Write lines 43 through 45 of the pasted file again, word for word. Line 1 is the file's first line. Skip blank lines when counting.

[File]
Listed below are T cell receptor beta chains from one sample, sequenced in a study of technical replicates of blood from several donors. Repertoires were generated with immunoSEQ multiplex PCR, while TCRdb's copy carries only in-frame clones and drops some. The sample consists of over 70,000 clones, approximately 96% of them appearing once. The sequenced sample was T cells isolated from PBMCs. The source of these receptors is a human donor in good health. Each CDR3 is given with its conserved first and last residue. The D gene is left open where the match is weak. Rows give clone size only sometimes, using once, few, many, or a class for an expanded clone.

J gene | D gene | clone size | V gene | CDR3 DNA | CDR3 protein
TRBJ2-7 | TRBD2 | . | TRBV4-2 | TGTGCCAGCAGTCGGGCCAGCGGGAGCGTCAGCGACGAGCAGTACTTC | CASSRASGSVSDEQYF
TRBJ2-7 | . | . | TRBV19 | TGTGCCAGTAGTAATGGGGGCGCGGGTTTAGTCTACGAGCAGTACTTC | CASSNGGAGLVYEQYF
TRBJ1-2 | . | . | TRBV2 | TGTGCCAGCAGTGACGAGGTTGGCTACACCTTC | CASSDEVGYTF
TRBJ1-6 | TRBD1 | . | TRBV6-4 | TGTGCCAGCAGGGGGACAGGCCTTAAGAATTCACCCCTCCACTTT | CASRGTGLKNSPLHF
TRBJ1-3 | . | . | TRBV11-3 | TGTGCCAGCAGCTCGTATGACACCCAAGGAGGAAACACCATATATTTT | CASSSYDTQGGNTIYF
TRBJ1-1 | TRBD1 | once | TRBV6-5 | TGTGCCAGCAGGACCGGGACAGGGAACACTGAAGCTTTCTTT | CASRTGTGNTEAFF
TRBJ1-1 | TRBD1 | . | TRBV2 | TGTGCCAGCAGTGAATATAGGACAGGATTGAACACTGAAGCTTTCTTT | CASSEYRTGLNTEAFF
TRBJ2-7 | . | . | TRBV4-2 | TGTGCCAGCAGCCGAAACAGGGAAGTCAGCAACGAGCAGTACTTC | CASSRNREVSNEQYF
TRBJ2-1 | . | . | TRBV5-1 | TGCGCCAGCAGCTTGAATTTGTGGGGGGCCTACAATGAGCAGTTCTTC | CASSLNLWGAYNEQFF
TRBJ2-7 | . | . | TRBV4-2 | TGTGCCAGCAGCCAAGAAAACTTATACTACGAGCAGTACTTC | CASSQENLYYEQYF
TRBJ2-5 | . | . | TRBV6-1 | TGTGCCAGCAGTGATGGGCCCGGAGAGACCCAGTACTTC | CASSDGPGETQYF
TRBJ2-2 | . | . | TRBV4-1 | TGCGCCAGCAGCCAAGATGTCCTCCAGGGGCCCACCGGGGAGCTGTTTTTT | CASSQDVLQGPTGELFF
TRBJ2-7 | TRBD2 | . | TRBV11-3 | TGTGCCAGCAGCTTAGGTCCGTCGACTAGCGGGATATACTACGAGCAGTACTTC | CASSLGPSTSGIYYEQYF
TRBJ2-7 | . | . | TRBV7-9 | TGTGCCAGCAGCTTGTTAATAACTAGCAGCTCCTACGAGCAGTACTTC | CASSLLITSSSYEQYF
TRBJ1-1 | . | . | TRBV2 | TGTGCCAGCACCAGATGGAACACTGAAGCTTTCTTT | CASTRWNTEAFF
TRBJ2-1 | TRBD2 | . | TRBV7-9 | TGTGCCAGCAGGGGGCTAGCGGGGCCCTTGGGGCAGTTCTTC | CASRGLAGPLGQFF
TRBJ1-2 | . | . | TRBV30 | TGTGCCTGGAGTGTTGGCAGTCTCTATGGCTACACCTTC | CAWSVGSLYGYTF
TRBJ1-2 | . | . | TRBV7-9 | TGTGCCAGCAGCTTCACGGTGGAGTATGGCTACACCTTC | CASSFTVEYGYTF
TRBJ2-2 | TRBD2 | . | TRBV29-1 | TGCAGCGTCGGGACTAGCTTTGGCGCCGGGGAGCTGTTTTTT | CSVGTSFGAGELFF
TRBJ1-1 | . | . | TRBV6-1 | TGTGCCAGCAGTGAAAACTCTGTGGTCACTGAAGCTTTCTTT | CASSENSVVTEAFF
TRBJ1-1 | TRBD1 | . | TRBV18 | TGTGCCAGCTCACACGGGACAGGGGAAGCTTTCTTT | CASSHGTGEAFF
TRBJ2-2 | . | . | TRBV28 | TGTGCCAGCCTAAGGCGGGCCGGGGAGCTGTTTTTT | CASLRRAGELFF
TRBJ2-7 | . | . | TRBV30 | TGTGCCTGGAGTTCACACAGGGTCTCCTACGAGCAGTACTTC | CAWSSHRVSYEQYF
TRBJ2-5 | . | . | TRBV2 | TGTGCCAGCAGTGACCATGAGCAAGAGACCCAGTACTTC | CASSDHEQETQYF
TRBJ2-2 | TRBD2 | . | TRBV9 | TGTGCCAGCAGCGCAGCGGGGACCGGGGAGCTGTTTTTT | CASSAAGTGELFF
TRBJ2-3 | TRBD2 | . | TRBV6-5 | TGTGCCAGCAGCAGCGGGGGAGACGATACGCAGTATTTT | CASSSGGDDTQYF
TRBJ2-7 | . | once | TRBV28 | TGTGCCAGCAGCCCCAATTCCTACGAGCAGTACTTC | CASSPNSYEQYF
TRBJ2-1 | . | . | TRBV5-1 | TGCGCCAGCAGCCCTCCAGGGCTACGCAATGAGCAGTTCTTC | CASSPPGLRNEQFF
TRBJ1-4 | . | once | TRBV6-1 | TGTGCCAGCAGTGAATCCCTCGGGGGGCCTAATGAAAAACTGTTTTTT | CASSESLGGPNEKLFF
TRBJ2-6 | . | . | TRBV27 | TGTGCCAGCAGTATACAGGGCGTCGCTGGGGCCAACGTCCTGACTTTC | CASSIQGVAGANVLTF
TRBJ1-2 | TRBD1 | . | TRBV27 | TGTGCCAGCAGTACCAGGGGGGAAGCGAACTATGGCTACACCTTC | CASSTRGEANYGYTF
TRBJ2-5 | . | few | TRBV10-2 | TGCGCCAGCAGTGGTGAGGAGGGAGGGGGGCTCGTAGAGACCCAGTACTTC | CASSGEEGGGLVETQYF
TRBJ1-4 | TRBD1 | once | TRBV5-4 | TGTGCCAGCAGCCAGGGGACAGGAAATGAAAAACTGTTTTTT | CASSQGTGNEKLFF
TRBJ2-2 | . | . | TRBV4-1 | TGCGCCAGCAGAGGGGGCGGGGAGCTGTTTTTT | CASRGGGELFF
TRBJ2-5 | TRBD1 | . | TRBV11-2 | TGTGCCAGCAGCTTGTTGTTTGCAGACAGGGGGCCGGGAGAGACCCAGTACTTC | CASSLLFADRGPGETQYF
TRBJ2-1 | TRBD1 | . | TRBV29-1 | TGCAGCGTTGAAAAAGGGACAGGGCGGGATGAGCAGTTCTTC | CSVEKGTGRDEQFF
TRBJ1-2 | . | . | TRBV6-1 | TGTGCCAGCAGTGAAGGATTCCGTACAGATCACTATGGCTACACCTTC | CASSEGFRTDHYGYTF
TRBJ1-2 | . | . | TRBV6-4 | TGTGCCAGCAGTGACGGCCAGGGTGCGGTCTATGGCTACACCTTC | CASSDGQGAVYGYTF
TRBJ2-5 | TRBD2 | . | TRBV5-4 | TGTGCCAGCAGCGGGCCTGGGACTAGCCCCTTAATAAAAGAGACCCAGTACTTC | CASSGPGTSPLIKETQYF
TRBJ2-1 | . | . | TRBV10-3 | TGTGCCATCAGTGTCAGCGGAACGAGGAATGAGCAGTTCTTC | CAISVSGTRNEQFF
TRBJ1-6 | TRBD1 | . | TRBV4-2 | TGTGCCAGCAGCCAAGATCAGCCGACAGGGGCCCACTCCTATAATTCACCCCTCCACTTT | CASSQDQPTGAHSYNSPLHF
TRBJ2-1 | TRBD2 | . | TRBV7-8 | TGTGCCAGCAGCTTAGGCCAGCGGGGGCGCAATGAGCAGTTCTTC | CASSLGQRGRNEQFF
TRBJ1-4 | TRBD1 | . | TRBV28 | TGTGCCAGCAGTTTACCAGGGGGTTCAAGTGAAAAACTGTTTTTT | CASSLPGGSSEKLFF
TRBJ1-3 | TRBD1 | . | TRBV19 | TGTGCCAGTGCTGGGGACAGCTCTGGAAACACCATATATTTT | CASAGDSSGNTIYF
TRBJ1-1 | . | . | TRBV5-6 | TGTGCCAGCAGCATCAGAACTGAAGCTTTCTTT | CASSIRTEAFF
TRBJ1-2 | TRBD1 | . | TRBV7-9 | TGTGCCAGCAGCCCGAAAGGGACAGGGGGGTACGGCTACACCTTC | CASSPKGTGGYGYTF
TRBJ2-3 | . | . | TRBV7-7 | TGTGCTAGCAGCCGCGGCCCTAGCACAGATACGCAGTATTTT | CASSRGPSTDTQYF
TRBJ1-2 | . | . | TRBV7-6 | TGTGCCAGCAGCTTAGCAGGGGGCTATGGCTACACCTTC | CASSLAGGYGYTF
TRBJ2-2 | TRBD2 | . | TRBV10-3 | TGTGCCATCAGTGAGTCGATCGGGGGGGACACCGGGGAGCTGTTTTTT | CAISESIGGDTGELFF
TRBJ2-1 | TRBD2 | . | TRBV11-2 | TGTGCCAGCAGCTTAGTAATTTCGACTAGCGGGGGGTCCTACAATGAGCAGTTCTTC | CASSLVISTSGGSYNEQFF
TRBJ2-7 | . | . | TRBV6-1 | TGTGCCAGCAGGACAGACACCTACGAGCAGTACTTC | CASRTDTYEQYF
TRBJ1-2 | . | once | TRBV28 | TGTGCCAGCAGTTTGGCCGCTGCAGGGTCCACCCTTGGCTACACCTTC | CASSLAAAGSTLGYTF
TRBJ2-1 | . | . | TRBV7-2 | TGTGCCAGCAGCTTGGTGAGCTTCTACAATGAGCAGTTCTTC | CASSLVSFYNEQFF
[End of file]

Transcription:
TRBJ1-6 | TRBD1 | . | TRBV4-2 | TGTGCCAGCAGCCAAGATCAGCCGACAGGGGCCCACTCCTATAATTCACCCCTCCACTTT | CASSQDQPTGAHSYNSPLHF
TRBJ2-1 | TRBD2 | . | TRBV7-8 | TGTGCCAGCAGCTTAGGCCAGCGGGGGCGCAATGAGCAGTTCTTC | CASSLGQRGRNEQFF
TRBJ1-4 | TRBD1 | . | TRBV28 | TGTGCCAGCAGTTTACCAGGGGGTTCAAGTGAAAAACTGTTTTTT | CASSLPGGSSEKLFF